What Is an Owner Operator? Self Employed Truck Driver Questions Answered

Before taking the plunge into starting a business, you should ask yourself “what is an owner operator?” With hundreds of employed truckers all over the USA contemplating leaving the big carrier companies they work for in order to go it alone, a lot of experienced truck drivers are curious about the life of the self-employed driver. Before making the transition, truckers are looking to understand the realities, and asking what is an owner operator? 

What Is an Owner Operator? An owner operator is a truck driver who owns and operates their own rig. There is no carrier company to support you and you must make your own schedules and connections. Essentially, you are creating your own business. Although from the outside, the day-to-day can look very similar, whether you’re working for a company or generating your own business. However, there are multiple distinctions that make for a very different experience, as everything from taxes to maintenance, time away from home and fuel costs are radically different depending on whether you’ve embraced the owner-operator model or you’re working for somebody else. In order to equip yourself with the information you need to make an informed decision, discover below the primary differences between the two ways of working, and understand clearly what is an owner operator.

What Is an Owner Operator: Explained

Although the term is bandied about frequently these days, a lot of experienced truck drivers and newcomers to the industry alike have questions about how the owner-operator model works in reality. Sure, either way, you’ll be spending your days on the road, delivering the goods that power America, but what additional perks and responsibilities can an owner-operator expect compared to the employed driver?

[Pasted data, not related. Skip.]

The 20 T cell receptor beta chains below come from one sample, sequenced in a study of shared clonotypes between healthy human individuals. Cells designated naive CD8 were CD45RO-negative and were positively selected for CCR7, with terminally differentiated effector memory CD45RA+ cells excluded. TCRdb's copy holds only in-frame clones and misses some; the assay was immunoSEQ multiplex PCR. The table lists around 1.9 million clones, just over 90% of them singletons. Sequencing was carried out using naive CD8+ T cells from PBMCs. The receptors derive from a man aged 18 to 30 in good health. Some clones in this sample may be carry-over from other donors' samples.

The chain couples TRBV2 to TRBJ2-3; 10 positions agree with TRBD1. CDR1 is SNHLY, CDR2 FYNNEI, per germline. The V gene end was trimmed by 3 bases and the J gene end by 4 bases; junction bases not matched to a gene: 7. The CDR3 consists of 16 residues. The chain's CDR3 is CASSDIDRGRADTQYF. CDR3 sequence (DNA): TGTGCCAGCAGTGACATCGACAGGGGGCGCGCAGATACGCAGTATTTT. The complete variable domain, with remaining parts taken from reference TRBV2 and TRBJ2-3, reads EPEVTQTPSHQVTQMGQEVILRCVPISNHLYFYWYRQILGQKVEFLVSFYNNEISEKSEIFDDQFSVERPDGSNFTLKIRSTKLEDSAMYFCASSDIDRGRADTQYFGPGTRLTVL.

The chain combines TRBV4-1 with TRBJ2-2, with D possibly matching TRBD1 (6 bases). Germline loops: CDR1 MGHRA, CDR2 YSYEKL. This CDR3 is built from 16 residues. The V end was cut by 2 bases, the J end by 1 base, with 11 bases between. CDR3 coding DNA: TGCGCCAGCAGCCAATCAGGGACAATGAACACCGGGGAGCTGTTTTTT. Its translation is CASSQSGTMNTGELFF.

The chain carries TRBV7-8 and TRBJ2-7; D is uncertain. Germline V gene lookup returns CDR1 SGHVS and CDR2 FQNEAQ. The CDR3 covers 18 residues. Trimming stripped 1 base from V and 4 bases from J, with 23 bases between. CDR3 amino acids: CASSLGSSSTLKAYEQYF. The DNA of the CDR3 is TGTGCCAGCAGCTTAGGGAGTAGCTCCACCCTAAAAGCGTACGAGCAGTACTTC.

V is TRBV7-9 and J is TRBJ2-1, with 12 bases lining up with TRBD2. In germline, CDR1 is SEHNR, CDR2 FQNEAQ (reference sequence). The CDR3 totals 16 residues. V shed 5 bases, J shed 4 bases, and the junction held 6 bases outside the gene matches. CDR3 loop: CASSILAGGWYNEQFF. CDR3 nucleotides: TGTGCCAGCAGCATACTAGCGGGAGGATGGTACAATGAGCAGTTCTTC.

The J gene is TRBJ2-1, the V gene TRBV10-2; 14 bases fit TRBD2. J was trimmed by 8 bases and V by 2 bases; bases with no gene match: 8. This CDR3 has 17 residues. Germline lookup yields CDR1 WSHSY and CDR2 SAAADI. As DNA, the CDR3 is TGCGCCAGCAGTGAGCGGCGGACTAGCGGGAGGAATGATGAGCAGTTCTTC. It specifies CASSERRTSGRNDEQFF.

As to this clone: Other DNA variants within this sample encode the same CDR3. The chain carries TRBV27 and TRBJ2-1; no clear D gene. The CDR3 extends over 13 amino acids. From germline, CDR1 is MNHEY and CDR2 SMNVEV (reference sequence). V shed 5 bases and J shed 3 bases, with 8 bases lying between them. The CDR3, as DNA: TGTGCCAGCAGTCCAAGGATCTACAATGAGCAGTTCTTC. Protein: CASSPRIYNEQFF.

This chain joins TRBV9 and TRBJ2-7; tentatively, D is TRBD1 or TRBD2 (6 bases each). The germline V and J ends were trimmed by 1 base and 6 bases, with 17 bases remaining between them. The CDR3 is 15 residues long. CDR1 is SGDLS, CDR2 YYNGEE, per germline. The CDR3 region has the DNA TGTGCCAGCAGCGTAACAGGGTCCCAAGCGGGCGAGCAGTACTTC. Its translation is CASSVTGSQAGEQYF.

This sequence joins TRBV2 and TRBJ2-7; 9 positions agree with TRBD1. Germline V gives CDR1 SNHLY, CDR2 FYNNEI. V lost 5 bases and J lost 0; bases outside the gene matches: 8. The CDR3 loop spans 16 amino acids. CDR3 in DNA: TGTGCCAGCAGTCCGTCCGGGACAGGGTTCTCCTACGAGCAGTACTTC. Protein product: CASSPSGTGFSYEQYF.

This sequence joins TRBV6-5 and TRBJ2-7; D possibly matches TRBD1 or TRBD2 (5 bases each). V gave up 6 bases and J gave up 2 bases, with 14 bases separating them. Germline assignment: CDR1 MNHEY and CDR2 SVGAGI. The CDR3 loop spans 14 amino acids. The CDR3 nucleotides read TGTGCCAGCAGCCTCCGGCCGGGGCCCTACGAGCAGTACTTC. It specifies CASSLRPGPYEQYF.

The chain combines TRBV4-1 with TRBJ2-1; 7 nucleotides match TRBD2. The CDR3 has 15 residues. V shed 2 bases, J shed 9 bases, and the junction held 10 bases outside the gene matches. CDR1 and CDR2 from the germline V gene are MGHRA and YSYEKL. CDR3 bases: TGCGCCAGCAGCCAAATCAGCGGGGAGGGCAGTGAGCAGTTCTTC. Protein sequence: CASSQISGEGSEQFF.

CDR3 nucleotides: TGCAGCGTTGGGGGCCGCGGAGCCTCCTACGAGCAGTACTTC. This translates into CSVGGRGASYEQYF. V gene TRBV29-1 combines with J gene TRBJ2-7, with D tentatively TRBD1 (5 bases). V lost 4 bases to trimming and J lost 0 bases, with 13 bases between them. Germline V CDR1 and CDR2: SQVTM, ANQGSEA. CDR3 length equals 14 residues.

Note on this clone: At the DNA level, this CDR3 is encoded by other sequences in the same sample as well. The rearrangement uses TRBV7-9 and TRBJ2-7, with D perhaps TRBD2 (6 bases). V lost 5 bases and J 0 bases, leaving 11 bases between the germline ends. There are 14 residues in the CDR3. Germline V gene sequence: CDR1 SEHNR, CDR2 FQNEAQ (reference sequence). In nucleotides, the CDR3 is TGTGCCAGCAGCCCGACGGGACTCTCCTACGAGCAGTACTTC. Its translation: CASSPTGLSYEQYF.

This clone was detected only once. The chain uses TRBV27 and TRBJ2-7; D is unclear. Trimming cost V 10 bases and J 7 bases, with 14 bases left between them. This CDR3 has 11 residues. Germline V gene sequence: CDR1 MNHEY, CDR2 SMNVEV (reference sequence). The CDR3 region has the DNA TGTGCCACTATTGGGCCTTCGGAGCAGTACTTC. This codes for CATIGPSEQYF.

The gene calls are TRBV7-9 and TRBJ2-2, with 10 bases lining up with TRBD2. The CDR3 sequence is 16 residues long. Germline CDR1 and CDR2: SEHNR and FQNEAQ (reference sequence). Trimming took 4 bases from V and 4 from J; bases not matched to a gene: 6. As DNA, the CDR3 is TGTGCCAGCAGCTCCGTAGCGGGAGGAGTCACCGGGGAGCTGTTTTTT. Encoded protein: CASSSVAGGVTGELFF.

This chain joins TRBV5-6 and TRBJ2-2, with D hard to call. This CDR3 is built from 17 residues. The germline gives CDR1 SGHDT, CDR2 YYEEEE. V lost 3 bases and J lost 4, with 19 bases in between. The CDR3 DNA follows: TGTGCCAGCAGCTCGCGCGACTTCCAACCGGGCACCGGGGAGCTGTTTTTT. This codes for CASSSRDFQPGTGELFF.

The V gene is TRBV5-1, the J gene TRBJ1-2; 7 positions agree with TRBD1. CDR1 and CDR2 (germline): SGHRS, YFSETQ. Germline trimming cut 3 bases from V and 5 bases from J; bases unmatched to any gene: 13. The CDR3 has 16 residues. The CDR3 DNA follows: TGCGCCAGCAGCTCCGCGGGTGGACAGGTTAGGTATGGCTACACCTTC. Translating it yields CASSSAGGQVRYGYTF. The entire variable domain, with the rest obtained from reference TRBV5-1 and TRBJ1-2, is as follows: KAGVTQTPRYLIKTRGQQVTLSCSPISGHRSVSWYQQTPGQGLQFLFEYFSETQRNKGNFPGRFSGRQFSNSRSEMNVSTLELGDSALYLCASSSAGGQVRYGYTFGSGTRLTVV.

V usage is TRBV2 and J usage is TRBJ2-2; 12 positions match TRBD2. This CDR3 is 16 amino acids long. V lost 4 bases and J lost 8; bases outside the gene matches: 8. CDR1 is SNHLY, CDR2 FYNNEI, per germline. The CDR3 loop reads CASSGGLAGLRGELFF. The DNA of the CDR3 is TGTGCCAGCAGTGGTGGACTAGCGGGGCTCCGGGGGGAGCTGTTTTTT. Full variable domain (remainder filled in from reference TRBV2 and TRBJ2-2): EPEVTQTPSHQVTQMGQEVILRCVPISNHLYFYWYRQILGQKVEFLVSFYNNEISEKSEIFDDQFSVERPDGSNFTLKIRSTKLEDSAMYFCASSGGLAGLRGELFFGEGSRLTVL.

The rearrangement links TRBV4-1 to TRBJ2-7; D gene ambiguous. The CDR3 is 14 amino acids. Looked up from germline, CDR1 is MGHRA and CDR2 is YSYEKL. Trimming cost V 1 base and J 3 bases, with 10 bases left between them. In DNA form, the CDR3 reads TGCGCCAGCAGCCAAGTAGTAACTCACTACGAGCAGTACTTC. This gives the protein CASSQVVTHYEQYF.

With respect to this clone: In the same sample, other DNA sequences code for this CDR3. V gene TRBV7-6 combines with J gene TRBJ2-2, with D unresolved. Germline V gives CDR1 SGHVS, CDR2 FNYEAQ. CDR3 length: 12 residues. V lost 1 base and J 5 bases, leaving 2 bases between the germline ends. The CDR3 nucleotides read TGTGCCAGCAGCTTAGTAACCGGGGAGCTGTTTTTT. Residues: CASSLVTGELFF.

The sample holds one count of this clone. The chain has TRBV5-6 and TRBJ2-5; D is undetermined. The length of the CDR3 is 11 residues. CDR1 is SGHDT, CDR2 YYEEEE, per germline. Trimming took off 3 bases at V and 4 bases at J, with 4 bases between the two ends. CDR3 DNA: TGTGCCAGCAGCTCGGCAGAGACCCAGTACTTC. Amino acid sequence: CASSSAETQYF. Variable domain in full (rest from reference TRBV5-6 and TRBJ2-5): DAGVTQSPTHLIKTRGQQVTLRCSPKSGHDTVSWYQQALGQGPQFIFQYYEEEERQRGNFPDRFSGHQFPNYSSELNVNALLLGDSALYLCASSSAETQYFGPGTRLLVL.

When you are an owner operator, you buy or lease your own rig and use that to make all of your deliveries. You are entirely responsible for all the maintenance and fees the truck requires. The truck is your business and you have to keep it in top shape in order to keep your company running smoothly. To some extent, the question of self-employment versus working for somebody else is the same as in all other industries, but when it comes to owning and driving your own truck, there are some hidden requirements. It is essential that you research the realities comprehensively before you make a decision.  

What Is an Owner Operator and What Are the Associated Costs

As well as being treated as a business, rather than an employed individual, owner-operator truck drivers can expect a series of taxes and charges. If you’re an employee, your carrier company will likely cover these costs, but going it alone will mean filing and preparing the appropriate paperwork. If you drive a vehicle weighing 55,000 pounds or more, you’ll have to pay the Heavy Vehicle Use Tax, using IRS form 2290. Rather than a flat fee, the tax is levied at a base cost for the first 55,000 lb of weight, and an additional $22 for every 1,000 over that mark, up to a cap of 75,000 lb. The only exception is if you drive your truck less than 5,000 miles a year.